Liked by 2 people

      • Norah says:

        If you are still writing on your phone, Charli, well done. I wouldn’t have persevered to write as much as you have. Thank you for doing it for me. I appreciate it.
        Thank you also for your answers to my questions. I wasn’t really expecting explanations, just putting my wonderings out there, so your explanations are fantastic, though I still find it difficult to imagine – nothing to compare it with.
        That is a lot of snow. To be buried in it without technology would be very frustrating, to say the least. I hope the services are good. You wouldn’t want to be without power.
        I’m sure the history of how the snow was managed in times past would be interesting. I wonder have ‘they’ had to deal with as much since the Ice Age. (Hehe). Were these falls average or record-breaking? Lots of records were broken over here this summer.
        Cleaning snow from roofs sounds like dangerous work. It looks like there’s not much place else for the snow to go in your picture.
        I hope things are back to normal soon.
        Take care.

        Liked by 2 people

      • Charli Mills says:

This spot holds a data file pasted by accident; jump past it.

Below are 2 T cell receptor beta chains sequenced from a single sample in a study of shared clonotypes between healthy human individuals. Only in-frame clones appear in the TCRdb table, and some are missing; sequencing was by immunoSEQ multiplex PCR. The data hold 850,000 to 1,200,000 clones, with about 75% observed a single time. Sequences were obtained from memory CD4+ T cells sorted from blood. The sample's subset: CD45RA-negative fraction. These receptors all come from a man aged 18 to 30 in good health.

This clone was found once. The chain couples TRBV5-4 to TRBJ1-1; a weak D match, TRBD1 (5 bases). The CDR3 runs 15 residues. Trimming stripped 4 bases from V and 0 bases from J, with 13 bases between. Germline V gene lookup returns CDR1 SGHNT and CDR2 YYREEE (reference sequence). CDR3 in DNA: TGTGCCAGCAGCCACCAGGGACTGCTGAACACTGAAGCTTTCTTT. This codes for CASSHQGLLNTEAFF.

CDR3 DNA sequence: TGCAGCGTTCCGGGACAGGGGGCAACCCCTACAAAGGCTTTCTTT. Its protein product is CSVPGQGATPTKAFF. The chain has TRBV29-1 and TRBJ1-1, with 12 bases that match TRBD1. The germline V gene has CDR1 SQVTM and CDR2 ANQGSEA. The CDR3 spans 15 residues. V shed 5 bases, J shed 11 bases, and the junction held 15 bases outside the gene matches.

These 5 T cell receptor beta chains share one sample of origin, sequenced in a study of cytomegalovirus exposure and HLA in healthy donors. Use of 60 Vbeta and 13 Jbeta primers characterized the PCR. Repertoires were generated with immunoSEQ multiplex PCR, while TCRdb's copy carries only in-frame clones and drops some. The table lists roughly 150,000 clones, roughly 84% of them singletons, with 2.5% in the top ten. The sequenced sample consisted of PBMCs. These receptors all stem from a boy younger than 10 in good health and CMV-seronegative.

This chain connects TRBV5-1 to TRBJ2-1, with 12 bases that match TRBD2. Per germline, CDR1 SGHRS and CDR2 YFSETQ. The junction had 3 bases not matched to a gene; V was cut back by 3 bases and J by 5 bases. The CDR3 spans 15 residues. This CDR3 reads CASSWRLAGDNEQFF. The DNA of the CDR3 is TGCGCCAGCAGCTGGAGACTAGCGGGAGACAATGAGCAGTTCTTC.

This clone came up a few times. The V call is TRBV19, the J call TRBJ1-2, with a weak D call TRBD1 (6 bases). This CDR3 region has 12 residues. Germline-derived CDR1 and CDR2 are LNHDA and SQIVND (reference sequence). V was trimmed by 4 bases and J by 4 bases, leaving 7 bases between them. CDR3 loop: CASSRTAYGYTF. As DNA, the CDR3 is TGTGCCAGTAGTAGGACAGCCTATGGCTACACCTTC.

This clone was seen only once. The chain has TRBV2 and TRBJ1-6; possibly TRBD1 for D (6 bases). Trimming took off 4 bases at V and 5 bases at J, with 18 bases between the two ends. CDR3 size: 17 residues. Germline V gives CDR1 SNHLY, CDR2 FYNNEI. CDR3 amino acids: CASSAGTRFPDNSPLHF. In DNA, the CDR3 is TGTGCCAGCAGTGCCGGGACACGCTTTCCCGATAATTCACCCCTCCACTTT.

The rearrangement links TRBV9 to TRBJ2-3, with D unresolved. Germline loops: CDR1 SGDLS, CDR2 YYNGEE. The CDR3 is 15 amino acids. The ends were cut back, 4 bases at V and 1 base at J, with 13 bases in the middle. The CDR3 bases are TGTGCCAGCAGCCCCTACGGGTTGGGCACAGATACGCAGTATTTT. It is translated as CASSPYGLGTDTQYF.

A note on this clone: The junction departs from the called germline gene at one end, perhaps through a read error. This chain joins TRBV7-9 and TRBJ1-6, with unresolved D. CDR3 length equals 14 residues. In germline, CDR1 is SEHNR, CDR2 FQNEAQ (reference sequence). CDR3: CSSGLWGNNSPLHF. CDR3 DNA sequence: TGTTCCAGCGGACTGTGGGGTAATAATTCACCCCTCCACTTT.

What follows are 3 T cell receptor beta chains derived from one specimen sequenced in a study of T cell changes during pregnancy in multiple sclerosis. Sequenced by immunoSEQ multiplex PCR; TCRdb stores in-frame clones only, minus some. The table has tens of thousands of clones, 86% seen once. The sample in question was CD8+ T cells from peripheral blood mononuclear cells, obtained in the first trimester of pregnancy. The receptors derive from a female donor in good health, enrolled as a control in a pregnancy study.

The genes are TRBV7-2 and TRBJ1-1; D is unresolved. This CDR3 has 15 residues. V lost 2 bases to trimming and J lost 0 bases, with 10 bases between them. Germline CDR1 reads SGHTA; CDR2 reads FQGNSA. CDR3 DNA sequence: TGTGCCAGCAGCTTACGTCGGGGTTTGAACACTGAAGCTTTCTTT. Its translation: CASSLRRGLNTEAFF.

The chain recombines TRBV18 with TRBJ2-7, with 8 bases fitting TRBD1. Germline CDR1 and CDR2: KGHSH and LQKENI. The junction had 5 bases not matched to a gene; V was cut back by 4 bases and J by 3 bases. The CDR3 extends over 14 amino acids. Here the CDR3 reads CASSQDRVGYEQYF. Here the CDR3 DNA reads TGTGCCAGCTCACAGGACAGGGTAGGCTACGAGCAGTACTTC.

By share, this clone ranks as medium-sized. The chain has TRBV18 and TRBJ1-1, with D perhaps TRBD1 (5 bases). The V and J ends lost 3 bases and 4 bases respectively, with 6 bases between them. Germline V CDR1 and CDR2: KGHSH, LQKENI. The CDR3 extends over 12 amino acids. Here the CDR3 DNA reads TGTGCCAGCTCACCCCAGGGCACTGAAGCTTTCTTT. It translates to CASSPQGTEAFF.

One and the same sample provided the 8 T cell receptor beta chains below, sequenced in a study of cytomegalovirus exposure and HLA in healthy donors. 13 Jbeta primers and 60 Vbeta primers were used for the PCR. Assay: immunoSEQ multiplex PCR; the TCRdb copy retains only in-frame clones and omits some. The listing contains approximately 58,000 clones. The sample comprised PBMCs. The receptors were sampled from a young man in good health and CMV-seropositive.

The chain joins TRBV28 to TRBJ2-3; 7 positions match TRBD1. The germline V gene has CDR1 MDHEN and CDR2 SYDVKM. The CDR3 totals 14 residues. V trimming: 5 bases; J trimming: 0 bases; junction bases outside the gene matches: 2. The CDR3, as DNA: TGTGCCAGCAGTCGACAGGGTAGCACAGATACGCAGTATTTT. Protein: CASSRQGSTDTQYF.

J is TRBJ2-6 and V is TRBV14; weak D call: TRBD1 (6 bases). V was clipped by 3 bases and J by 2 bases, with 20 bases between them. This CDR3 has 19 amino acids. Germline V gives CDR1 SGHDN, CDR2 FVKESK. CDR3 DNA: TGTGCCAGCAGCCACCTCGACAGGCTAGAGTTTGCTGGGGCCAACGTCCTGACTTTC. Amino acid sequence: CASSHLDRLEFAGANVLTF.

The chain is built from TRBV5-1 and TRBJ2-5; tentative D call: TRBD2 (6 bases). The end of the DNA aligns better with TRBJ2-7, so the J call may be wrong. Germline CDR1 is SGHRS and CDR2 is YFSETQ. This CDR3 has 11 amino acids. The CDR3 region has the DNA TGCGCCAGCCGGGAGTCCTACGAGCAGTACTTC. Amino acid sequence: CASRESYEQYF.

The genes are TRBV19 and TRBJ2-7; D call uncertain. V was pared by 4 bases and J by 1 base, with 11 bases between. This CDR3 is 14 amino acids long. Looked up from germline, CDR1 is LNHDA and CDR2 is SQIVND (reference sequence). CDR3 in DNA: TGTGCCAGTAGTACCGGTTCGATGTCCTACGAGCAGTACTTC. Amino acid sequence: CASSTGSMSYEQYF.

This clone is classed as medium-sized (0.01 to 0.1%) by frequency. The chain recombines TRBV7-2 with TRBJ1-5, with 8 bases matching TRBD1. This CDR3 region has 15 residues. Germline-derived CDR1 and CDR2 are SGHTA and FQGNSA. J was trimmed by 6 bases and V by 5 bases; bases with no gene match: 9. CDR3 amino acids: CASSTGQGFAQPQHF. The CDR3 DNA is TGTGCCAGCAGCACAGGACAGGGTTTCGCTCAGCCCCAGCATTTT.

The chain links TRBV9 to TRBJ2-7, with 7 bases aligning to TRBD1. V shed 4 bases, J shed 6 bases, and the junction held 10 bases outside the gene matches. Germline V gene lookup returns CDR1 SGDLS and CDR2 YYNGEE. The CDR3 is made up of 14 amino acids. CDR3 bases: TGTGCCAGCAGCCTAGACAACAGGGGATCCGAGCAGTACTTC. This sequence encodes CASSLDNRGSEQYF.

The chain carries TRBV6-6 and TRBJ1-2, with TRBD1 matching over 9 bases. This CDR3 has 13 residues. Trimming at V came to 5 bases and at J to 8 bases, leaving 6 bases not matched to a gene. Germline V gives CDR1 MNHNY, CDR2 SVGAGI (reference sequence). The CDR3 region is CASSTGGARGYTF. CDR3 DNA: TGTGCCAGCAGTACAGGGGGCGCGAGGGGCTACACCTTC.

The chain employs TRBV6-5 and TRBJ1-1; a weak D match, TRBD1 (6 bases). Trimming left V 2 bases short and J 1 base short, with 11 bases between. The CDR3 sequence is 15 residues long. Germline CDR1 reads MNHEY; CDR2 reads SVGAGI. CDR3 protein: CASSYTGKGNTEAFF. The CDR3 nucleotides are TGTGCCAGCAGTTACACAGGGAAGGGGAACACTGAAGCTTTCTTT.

Writing on my phone is not as difficult as reading! Alas, I need to push my glasses down on my nose. It was fun to answer your questions, and believe it or not — that wasn’t a record-breaking blizzard! The record was one storm from 1979 and for the year, they got 390 inches of snow. Some people think we can still break the record this year (I swear, some of these Yoopers treat snowfall records like it were a championship hockey game). The mountains of California, Colorado, and Alaska hold records for most snow from a single storm which was double the amount we got. I grew up in the Sierras and remember riding my horse through snow drifts on high elevation trails in the summer. There were old glaciers that never melted until the climate changed. Now they are gone. An ice-age sounds terrifying to me, yet record heat and unpredictable weather events are disconcerting, too. Did we ever control the weather or did we simply convince ourselves that we could? I don’t question climate change. That’s happening. But have we also forgotten how to adapt the way our ancestors once did, believing our technologies could replace adaptation? I don’t believe in normal, ha, ha! But I hope to soon regain some semblance of pretending normalcy in my life soon.